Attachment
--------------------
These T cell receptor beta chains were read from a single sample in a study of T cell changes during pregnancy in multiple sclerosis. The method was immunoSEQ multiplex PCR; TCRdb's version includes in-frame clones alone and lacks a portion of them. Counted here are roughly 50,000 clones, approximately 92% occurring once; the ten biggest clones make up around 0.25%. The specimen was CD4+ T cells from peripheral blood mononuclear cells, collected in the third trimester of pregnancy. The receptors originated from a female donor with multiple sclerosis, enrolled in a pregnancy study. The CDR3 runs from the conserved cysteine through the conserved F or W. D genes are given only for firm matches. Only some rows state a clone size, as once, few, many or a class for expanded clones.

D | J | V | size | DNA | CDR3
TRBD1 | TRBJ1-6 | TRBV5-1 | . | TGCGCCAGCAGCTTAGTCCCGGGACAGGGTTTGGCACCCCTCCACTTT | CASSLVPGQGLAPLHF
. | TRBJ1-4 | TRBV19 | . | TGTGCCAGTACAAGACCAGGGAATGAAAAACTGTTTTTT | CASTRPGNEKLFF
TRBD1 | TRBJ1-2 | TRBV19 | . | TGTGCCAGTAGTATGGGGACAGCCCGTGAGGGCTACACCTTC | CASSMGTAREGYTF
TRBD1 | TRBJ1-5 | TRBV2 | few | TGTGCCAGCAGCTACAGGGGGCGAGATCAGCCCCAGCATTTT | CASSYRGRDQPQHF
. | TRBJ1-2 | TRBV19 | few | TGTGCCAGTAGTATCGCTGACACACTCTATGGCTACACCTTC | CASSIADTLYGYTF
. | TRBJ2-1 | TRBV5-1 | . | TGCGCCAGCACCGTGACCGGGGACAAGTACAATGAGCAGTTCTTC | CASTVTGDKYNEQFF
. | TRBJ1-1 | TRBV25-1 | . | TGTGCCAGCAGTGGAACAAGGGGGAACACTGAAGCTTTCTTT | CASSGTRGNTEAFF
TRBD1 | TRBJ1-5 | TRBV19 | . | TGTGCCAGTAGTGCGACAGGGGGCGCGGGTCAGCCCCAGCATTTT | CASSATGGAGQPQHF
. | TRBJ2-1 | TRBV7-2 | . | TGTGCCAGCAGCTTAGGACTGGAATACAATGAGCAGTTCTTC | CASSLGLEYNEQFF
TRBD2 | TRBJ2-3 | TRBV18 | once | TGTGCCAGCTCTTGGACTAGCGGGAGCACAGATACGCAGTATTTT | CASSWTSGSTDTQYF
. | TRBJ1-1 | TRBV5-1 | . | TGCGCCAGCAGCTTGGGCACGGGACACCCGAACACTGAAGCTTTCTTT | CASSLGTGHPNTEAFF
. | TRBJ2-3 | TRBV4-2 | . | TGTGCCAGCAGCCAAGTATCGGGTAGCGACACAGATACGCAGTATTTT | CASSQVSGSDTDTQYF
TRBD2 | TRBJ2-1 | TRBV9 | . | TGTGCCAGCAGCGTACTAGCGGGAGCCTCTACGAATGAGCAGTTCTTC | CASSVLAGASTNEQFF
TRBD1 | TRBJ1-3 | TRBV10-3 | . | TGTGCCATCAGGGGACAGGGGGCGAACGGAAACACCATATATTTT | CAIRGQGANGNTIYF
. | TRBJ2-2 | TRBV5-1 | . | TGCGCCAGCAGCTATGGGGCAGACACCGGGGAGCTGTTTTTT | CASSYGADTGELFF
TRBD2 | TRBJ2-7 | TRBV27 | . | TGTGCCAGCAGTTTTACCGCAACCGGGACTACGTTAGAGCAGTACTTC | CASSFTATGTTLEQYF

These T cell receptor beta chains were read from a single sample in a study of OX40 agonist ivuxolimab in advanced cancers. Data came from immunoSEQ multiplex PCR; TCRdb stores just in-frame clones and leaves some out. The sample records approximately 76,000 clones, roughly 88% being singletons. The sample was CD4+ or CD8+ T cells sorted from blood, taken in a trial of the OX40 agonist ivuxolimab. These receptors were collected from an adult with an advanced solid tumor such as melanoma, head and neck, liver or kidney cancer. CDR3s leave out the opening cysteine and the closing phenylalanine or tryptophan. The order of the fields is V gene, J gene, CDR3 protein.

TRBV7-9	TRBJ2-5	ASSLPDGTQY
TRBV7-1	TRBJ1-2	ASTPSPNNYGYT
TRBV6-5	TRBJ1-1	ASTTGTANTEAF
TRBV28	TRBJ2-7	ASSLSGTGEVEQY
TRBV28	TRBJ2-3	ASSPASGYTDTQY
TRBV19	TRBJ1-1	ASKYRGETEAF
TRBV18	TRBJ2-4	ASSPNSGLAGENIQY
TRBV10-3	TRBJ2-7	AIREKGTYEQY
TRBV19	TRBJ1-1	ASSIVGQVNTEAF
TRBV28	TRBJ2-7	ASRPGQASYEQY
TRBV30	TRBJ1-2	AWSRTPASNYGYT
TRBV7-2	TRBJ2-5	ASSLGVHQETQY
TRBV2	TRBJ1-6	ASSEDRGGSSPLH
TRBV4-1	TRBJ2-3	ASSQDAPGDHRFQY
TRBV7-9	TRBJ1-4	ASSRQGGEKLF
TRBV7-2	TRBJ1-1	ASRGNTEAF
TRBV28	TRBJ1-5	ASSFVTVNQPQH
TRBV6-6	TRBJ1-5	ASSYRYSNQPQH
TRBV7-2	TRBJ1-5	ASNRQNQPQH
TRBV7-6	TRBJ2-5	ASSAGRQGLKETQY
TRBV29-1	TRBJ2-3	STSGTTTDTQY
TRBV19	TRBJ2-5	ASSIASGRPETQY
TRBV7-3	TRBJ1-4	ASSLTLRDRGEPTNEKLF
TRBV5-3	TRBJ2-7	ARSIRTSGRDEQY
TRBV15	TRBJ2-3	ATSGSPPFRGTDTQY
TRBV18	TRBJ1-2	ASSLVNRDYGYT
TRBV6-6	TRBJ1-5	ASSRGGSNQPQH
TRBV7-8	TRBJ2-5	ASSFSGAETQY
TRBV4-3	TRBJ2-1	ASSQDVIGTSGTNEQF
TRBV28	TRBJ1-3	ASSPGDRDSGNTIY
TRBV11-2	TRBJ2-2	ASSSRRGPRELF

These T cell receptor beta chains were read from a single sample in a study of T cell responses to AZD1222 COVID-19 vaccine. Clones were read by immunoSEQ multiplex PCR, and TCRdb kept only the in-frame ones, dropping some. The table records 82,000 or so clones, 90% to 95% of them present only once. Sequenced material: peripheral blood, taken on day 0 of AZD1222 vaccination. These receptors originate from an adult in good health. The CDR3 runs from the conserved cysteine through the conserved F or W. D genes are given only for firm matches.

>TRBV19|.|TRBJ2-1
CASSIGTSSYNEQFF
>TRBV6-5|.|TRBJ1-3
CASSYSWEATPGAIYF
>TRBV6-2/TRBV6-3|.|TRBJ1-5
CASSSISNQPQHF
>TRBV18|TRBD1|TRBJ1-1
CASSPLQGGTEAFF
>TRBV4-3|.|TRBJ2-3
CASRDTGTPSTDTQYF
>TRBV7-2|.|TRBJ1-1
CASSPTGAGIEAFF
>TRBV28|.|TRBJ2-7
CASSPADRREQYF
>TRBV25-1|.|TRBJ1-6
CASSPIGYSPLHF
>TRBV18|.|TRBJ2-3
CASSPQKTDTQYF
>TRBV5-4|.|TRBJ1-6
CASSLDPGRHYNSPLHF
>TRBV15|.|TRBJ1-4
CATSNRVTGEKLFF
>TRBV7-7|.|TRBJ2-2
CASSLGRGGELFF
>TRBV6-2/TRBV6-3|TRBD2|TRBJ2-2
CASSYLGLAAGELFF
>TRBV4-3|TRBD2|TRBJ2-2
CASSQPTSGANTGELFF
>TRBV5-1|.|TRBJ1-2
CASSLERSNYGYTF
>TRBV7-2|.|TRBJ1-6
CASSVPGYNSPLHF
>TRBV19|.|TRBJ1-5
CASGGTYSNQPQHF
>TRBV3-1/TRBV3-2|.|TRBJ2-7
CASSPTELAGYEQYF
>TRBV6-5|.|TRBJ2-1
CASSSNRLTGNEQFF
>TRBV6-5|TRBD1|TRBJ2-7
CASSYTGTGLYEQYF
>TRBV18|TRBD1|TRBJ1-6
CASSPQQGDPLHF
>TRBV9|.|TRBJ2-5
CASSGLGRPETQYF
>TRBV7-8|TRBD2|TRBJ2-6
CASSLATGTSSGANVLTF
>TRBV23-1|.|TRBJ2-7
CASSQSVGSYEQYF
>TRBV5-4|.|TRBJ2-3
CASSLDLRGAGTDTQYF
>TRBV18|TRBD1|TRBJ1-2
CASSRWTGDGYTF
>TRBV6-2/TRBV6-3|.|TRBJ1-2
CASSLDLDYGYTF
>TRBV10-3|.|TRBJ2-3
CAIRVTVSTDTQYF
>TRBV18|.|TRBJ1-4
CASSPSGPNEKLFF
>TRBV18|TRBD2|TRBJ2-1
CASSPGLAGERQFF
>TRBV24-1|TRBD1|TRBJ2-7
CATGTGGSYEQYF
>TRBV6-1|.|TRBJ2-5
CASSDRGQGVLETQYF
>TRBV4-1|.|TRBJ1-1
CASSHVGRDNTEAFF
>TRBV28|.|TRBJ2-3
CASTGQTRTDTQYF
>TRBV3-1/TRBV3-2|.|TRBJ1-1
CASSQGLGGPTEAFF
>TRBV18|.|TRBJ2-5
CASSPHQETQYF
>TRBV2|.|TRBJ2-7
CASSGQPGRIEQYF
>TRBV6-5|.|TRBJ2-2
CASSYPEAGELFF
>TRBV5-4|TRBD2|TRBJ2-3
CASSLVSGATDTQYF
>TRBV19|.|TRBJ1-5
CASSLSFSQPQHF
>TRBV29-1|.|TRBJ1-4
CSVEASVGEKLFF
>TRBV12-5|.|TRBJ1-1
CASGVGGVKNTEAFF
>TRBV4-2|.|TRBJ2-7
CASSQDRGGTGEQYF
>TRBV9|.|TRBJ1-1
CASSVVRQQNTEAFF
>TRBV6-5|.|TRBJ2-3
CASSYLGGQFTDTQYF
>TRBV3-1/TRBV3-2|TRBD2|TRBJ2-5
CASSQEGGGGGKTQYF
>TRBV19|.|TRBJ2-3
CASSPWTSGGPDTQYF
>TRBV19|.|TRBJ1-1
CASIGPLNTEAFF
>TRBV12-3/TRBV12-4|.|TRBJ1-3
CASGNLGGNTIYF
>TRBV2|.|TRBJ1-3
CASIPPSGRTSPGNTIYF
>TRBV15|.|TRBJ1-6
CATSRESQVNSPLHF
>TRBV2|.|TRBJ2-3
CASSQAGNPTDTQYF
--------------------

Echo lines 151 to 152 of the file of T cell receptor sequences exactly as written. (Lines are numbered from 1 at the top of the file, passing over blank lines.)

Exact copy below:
CASIPPSGRTSPGNTIYF
>TRBV15|.|TRBJ1-6